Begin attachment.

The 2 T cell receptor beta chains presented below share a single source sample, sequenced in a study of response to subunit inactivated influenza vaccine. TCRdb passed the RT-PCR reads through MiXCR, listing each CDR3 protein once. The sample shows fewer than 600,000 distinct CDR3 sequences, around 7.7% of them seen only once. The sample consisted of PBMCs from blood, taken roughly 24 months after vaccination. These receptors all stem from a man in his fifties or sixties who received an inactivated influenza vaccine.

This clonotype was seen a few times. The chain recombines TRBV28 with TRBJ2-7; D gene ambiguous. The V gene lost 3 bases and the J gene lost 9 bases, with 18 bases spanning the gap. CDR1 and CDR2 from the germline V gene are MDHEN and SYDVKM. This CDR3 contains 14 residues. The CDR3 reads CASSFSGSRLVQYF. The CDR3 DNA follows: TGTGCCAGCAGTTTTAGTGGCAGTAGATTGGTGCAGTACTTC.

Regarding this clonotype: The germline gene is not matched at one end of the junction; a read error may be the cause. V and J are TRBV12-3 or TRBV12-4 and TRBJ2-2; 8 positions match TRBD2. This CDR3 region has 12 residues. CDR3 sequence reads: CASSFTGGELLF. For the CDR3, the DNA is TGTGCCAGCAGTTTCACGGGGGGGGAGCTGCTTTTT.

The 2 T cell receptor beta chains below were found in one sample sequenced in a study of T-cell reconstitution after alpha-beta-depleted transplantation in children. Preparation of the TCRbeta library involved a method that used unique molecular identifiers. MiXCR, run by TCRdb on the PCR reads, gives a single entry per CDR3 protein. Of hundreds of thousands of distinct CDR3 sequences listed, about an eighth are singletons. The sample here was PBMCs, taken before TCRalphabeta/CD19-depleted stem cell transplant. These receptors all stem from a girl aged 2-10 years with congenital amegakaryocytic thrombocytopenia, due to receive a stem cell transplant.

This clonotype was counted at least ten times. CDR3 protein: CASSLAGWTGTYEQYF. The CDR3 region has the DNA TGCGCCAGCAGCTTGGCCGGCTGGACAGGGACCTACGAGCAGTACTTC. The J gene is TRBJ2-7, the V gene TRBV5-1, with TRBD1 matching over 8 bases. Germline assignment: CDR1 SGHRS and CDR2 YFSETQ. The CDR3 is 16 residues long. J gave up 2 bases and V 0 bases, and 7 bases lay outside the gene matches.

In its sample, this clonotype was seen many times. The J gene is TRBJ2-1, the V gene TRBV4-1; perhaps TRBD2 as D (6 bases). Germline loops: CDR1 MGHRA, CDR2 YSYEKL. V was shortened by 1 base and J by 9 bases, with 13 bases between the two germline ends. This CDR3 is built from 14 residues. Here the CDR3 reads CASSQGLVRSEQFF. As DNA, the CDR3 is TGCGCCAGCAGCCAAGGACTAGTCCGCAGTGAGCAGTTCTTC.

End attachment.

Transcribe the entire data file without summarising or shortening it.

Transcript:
The 2 T cell receptor beta chains presented below share a single source sample, sequenced in a study of response to subunit inactivated influenza vaccine. TCRdb passed the RT-PCR reads through MiXCR, listing each CDR3 protein once. The sample shows fewer than 600,000 distinct CDR3 sequences, around 7.7% of them seen only once. The sample consisted of PBMCs from blood, taken roughly 24 months after vaccination. These receptors all stem from a man in his fifties or sixties who received an inactivated influenza vaccine.

This clonotype was seen a few times. The chain recombines TRBV28 with TRBJ2-7; D gene ambiguous. The V gene lost 3 bases and the J gene lost 9 bases, with 18 bases spanning the gap. CDR1 and CDR2 from the germline V gene are MDHEN and SYDVKM. This CDR3 contains 14 residues. The CDR3 reads CASSFSGSRLVQYF. The CDR3 DNA follows: TGTGCCAGCAGTTTTAGTGGCAGTAGATTGGTGCAGTACTTC.

Regarding this clonotype: The germline gene is not matched at one end of the junction; a read error may be the cause. V and J are TRBV12-3 or TRBV12-4 and TRBJ2-2; 8 positions match TRBD2. This CDR3 region has 12 residues. CDR3 sequence reads: CASSFTGGELLF. For the CDR3, the DNA is TGTGCCAGCAGTTTCACGGGGGGGGAGCTGCTTTTT.

The 2 T cell receptor beta chains below were found in one sample sequenced in a study of T-cell reconstitution after alpha-beta-depleted transplantation in children. Preparation of the TCRbeta library involved a method that used unique molecular identifiers. MiXCR, run by TCRdb on the PCR reads, gives a single entry per CDR3 protein. Of hundreds of thousands of distinct CDR3 sequences listed, about an eighth are singletons. The sample here was PBMCs, taken before TCRalphabeta/CD19-depleted stem cell transplant. These receptors all stem from a girl aged 2-10 years with congenital amegakaryocytic thrombocytopenia, due to receive a stem cell transplant.

This clonotype was counted at least ten times. CDR3 protein: CASSLAGWTGTYEQYF. The CDR3 region has the DNA TGCGCCAGCAGCTTGGCCGGCTGGACAGGGACCTACGAGCAGTACTTC. The J gene is TRBJ2-7, the V gene TRBV5-1, with TRBD1 matching over 8 bases. Germline assignment: CDR1 SGHRS and CDR2 YFSETQ. The CDR3 is 16 residues long. J gave up 2 bases and V 0 bases, and 7 bases lay outside the gene matches.

In its sample, this clonotype was seen many times. The J gene is TRBJ2-1, the V gene TRBV4-1; perhaps TRBD2 as D (6 bases). Germline loops: CDR1 MGHRA, CDR2 YSYEKL. V was shortened by 1 base and J by 9 bases, with 13 bases between the two germline ends. This CDR3 is built from 14 residues. Here the CDR3 reads CASSQGLVRSEQFF. As DNA, the CDR3 is TGCGCCAGCAGCCAAGGACTAGTCCGCAGTGAGCAGTTCTTC.